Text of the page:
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The Mountain-Prairie Region


U.S. Fish and Wildlife Service
134 Union Boulevard
Lakewood, Colorado 80228

February 3, 2000
Sharon Rose 303-236-7917 x415
Cindy Hoffman 202-208-3008
Pete Gober Available 2/3-2/4 at 202-208-3008 Available 2/7 at 605-224-8693 x 24


After an extensive biological review, the U.S. Fish and Wildlife Service has determined that the black-tailed prairie dog warrants listing under the Endangered Species Act. However, because there are other species also awaiting listing that are in greater need of protection, the Service is not proposing to list the species at this time.

"At the moment, many other species are at greater risk and in immediate need of the protections of the Act. Therefore, we will place the black-tailed prairie dog on the candidate list of species and review its status annually." said Ralph Morgenweck, the Service’s regional director for the Mountain-Prairie Region.

The Service expects that states, tribes, local communities and private landowners will play a vital role in improving the status of the black-tailed prairie dog. The states of Kansas, Nebraska, Montana, Wyoming, South Dakota, Texas, Arizona, and Oklahoma have developed and signed a conservation agreement that provides the general guidelines to help them implement a strategy for black-tailed prairie dog conservation and recovery. The states share a concern for the black-tailed prairie dog and stated in their Conservation Strategy submitted to the Service on November 3, 1999, "absent any changes in current management of all prairie dogs, these species as well as other associated grassland species are, according to recent status reports, exhibiting trends that may merit listing under the Endangered Species Act." Actions anticipated in the document include eliminating mandatory prairie dog control programs, regulating season or possession limits on shooting of prairie dogs, maintaining and conserving the habitat of the species, and establishing core populations on public lands.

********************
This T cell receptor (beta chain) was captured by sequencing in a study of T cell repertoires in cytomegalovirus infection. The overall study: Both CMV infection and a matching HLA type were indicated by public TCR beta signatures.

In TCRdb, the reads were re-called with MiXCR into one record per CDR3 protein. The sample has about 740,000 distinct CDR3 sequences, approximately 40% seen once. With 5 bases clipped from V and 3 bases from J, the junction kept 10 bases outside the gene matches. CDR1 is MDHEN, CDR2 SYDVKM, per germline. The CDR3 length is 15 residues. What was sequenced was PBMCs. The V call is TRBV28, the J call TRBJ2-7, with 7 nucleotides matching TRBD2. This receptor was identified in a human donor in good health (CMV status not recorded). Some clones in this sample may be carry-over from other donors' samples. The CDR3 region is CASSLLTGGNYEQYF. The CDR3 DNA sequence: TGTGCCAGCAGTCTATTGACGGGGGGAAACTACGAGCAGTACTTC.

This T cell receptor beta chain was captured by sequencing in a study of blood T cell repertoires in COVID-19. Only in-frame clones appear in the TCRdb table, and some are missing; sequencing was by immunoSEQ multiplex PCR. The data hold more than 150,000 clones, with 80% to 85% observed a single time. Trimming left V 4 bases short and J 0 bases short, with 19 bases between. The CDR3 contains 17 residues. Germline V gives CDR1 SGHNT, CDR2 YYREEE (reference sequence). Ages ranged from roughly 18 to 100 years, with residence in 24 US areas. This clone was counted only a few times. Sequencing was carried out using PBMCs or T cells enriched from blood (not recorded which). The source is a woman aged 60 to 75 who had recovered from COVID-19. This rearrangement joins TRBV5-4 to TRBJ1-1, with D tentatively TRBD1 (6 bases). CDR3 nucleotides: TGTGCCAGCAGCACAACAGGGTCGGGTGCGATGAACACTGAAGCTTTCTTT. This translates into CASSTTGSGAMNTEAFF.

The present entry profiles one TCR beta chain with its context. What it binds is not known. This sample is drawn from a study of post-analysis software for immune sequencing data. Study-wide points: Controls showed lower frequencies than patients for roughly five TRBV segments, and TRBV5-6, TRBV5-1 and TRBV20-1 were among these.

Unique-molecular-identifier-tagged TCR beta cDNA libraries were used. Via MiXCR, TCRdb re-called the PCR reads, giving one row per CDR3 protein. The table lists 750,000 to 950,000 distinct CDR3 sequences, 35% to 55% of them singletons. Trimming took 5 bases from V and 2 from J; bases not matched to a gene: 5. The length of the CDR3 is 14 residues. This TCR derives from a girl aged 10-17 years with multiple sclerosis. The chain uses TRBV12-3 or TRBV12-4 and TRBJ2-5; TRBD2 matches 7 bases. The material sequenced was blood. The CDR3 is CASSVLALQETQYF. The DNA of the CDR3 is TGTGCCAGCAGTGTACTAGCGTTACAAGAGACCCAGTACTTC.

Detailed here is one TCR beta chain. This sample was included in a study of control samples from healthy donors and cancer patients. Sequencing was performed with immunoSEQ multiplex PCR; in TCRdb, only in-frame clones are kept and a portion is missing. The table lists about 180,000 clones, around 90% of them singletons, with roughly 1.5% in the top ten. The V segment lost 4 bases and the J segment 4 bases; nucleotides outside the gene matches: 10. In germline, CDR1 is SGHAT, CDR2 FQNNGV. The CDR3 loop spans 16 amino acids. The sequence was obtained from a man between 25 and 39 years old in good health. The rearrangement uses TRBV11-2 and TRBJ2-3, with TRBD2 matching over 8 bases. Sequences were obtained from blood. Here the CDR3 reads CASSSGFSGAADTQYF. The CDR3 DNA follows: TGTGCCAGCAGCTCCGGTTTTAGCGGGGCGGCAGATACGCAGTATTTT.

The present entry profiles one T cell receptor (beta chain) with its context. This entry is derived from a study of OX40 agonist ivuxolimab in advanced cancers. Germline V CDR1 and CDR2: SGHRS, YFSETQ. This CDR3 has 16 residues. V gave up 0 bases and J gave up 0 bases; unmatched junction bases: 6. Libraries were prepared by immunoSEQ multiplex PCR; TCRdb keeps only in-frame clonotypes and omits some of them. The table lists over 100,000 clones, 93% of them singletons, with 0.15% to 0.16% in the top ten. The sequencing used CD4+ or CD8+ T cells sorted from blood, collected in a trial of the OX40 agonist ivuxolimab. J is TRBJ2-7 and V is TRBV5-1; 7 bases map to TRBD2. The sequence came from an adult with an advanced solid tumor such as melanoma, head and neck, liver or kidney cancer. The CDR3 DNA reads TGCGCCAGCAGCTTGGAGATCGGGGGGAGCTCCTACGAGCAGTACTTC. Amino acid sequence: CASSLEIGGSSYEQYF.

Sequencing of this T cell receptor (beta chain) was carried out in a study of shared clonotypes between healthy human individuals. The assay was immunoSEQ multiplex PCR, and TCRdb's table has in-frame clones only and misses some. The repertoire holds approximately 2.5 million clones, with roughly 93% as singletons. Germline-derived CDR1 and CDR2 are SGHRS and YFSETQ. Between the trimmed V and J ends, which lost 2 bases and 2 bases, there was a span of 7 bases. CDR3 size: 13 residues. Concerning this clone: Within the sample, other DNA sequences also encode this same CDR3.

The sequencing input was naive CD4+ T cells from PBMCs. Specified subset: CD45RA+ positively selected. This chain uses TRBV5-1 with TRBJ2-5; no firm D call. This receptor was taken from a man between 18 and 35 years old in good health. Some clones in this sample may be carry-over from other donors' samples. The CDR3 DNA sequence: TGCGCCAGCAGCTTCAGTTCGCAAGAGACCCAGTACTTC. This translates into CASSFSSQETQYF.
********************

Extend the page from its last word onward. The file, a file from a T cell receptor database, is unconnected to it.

Participants in the multi-state conservation strategy agreed that continuing to pursue conservation agreements is the most reasonable approach for conserving black-tailed prairie dogs and other species that inhabit the prairies in their states.

"This conservation agreement is an excellent first step toward the recovery of the black-tailed prairie dog," Morgenweck said. "The next step is to take concrete actions on the ground with clearly established goals and deadlines. If together we can make progress in recovering the species, we may reach a time when listing the species will no longer be warranted."

"The Service is eager to work in partnership with the states to put the conservation plan into action, as well as with tribes, landowners, conservation groups, and others with an interest in conserving this species," he said.

Five species of prairie dogs exist in North America: the black-tailed prairie dog, white-tailed prairie dog, Gunnison’s prairie dog, Utah prairie dog, and the Mexican prairie dog. The black-tailed prairie dog is a small, stout ground squirrel that measures 14 to 17 inches long and weighs 1 to 3 pounds. It is found in Colorado, Kansas, Montana, Nebraska, New Mexico, North Dakota, Oklahoma, South Dakota, Texas, Wyoming, southern Saskatchewan, Canada and northern Mexico. Historically, the species also inhabited Arizona but no longer occurs there. The occupied range of the prairie dog has declined by approximately 99 percent in the United States during the last century, with less than 1 million acres remaining of what may have been more than 100 million acres of original black-tailed prairie dog habitat.